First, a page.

Presume a 1 degree C scene temperature difference in the 8-12 micron wavelength range (i.e., warm body 116 is 1 degree warmer than his surroundings and both have emissivities of 1.0 in 8-12 microns), an infrared lens system 102 with f/1 optics, and an irradiance level of 5.16×10-5 watts/cm2. Further presume ε=0.5 (including the quarter wavelength filter with ground plane 192 would increase this to ε≈1.0), then the temperature fluctuation magnitude T.sub.ω equals 0.76×10-3 degree C. Inserting this into the expression for the signal voltage amplitude supra yields a signal voltage amplitude of 78 μV (13 μV per volt of bias). This level of operation provides a total power dissipation of about 1 watt in array 106 and a mean temperature rise of about 17 degrees C (Tm -TO).
Noise estimates for bolometer 140 may be computed with foregoing persumed parameters by following the 1984 Liddiard reference cited in the Background. This yields a noise equivalent power (NEP) from Johnson and thermal fluctuation noise of about 2.5×10-11 watts. This translates to a noise equivalent temperature difference (NETD) of 0.02 degree K.
Further preferred embodiment bolometers and arrays are illustrated in plan views in FIGS. 9a-e; these plan views are analogs of FIG. 5a for bolometer 140 and show the suspended resistor, leads, and interconnect to the underlying substrate containing the load resistor, signal voltage amplifier, and addressing. In particular, the upper electrode gap analogous to gap 172 of bolometer 140 is indicated by a broken line 272 in each FIGS. 9a-e, and the interconnects to the substrate analogous to interconnects 156 and 158 of bolometer 140 are indicated by 256 and 258. Similarly, the analogs of leads 170 and 174 are indicated by 270 and 274; note that in the preferred embodiment of FIG. 9d the leads are bifurcated.
Various modifications of the preferred embodiment devices and methods may be made while retaining features such as a temperature dependent resistor suspended over related processing circuitry for a high fill factor and avoidance of resistor edge passivation, a temperature dependent resistor made of a radiation absorbing material on a transparent high temperature coefficient material, a quarter wavelength filter absorber, and in situ deposition of resistor materials for uniform and reproducible resistors.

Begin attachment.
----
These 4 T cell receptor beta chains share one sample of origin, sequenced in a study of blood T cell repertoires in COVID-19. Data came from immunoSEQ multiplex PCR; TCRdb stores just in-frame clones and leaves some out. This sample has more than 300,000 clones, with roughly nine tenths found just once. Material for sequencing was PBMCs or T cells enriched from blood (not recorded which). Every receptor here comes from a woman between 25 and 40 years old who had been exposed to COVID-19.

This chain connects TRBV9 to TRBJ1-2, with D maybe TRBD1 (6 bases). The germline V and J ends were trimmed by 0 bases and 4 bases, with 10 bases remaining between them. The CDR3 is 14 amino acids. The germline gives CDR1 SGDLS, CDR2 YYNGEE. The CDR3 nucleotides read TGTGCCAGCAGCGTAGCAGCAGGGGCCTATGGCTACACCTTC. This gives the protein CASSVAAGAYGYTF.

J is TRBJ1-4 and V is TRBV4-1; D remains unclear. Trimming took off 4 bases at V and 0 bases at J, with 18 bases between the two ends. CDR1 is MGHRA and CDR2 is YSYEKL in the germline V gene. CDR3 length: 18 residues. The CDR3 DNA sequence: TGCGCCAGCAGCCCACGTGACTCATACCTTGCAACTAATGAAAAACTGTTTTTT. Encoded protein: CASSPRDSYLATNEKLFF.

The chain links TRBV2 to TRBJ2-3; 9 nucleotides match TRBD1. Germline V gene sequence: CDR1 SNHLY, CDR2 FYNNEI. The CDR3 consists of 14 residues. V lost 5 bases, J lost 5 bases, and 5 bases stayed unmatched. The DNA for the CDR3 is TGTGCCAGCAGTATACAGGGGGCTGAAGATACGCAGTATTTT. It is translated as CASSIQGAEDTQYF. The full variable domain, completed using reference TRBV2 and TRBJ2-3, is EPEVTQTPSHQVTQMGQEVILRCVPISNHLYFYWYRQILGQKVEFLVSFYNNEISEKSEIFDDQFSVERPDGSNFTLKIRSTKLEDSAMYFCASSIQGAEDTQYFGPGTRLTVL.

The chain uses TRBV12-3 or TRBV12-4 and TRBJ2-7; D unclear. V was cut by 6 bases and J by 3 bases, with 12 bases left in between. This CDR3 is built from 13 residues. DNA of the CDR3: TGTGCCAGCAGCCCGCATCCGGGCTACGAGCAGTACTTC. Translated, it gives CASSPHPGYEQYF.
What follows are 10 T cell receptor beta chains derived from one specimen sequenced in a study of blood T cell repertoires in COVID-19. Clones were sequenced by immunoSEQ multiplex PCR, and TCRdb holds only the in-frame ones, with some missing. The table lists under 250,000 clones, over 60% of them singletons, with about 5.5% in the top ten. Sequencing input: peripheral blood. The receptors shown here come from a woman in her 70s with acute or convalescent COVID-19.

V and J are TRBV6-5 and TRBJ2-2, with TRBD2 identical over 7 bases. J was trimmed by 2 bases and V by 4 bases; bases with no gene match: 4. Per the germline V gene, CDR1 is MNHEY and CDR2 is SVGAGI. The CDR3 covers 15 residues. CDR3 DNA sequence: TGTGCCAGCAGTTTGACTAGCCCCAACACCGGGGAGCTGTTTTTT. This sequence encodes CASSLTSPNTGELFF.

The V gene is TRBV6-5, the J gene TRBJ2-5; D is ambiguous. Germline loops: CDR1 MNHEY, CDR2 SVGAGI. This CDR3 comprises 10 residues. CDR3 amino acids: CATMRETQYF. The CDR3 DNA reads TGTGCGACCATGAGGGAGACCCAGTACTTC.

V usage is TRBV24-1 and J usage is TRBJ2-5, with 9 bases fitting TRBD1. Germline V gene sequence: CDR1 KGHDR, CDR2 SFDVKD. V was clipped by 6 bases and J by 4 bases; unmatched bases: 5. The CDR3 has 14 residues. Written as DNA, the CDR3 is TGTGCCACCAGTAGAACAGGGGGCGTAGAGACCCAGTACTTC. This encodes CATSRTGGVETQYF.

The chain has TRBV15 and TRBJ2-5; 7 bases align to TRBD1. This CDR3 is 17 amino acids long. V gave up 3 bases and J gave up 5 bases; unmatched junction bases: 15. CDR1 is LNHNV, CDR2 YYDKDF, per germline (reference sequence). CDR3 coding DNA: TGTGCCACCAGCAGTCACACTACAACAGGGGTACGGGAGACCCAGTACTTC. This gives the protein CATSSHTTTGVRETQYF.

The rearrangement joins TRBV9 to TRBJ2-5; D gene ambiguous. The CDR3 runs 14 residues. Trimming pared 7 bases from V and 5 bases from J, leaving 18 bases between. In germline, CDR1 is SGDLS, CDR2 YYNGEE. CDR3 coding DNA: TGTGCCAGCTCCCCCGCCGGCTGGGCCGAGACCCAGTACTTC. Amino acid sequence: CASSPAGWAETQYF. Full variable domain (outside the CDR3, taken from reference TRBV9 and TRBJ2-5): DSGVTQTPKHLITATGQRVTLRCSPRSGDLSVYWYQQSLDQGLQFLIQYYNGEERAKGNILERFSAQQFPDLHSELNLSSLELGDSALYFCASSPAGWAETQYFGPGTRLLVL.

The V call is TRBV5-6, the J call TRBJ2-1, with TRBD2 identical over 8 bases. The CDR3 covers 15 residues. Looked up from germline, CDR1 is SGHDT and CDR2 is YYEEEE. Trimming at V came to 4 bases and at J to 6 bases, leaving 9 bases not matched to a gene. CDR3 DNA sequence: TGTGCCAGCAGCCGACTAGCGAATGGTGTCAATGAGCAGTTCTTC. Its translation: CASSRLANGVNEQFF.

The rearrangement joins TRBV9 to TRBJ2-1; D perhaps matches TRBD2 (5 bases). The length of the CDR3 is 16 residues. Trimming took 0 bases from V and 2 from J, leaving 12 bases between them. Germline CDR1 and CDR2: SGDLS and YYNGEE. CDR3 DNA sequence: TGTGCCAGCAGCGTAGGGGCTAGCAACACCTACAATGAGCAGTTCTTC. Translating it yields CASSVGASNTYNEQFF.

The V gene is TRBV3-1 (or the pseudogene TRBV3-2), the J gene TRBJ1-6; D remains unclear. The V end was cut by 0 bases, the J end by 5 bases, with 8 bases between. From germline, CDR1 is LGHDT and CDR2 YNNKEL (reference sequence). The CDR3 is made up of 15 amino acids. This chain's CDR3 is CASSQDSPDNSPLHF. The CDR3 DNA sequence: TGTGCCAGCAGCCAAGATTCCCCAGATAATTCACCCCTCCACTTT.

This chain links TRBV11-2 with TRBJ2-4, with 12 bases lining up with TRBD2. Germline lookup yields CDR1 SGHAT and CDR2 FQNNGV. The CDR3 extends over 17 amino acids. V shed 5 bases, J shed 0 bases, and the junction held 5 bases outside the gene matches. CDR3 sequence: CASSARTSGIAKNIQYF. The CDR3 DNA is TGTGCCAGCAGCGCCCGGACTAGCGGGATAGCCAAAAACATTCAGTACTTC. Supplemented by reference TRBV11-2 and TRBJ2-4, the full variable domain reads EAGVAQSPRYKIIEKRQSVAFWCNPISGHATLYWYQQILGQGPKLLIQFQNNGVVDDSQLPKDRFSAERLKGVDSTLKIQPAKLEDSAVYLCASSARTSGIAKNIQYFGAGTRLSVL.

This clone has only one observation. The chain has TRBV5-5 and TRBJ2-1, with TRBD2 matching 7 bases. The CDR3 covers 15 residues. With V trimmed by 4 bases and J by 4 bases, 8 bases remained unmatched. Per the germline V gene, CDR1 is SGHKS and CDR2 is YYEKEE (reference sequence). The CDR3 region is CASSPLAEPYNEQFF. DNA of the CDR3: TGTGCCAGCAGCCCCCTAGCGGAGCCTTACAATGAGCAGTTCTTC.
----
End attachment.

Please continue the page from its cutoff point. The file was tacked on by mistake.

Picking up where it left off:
For example, the dimensions, shapes, and materials of the stack forming the temperature dependent resistor may be varied, although the absorption efficiency depends upon the sheet resistance and processing-compatible materials are needed for manufacturability; the contact arrangement for the temperature dependent resistor could be varied such as one contact and one bottom contact so the electrode gap would not be needed, or two bottom contacts; the passivation layer (oxide 146 and 154 in preferred embodiment 140) on the temperature dependent resistor contacts could be omitted and thereby lower the thermal capacitance; the edges of the temperature dependent resistor could be passivated to limit surface leakage (such as by oxide deposition after step (e) in the first preferred embodiment method); the air bridge interconnects 156 and 158 of bolometer 140 could be replaced by direct interconnect metal if the temperature dependent resistor is insulated to avoid the interconnects shorting out the top and bottom contacts; and the amorphous silicon resistive layer 150 could be heavily doped adjacent to the titanium nitride layers 148 and 152 in order to lower specific contact resistance and contact noise, of course the thickness of the high resistivity amorphous silicon will remain constant.
The invention provides the advantage high fill factor arrays.
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|U.S. Classification||250/349, 257/E27.144, 250/338.1, 250/342, 250/338.4, 250/370.01|
|International Classification||G01J5/20, H01L27/146, G08B13/19|
|Cooperative Classification||G01J5/023, G01J5/02, H01L27/1467, G08B13/19, G01J2005/202, G01J5/20|
|European Classification||G01J5/02D1, G01J5/20, G08B13/19, H01L27/146P3H, G01J5/02|
|Sep 22, 1994||FPAY||Fee payment|
Year of fee payment: 4
|Jun 25, 1996||RR||Request for reexamination filed|
Effective date: 19960514
|Jul 1, 1997||B1||Reexamination certificate first reexamination|
|Dec 29, 1998||REMI||Maintenance fee reminder mailed|
|Jun 6, 1999||REIN||Reinstatement after maintenance fee payment confirmed|
|Aug 3, 1999||FP||Expired due to failure to pay maintenance fee|
Effective date: 19990604
|Jul 22, 2002||AS||Assignment|
Owner name: RAYTHEON COMPANY, MASSACHUSETTS
Free format text: ASSIGNMENT OF ASSIGNORS INTEREST;ASSIGNOR:TEXAS INSTRUMENTS INCORPORATED;REEL/FRAME:013117/0433
Effective date: 20020628
|Nov 17, 2003||FPAY||Fee payment|
Year of fee payment: 8
|Nov 17, 2003||SULP||Surcharge for late payment|
|Mar 1, 2004||PRDP||Patent reinstated due to the acceptance of a late maintenance fee|
Effective date: 20040303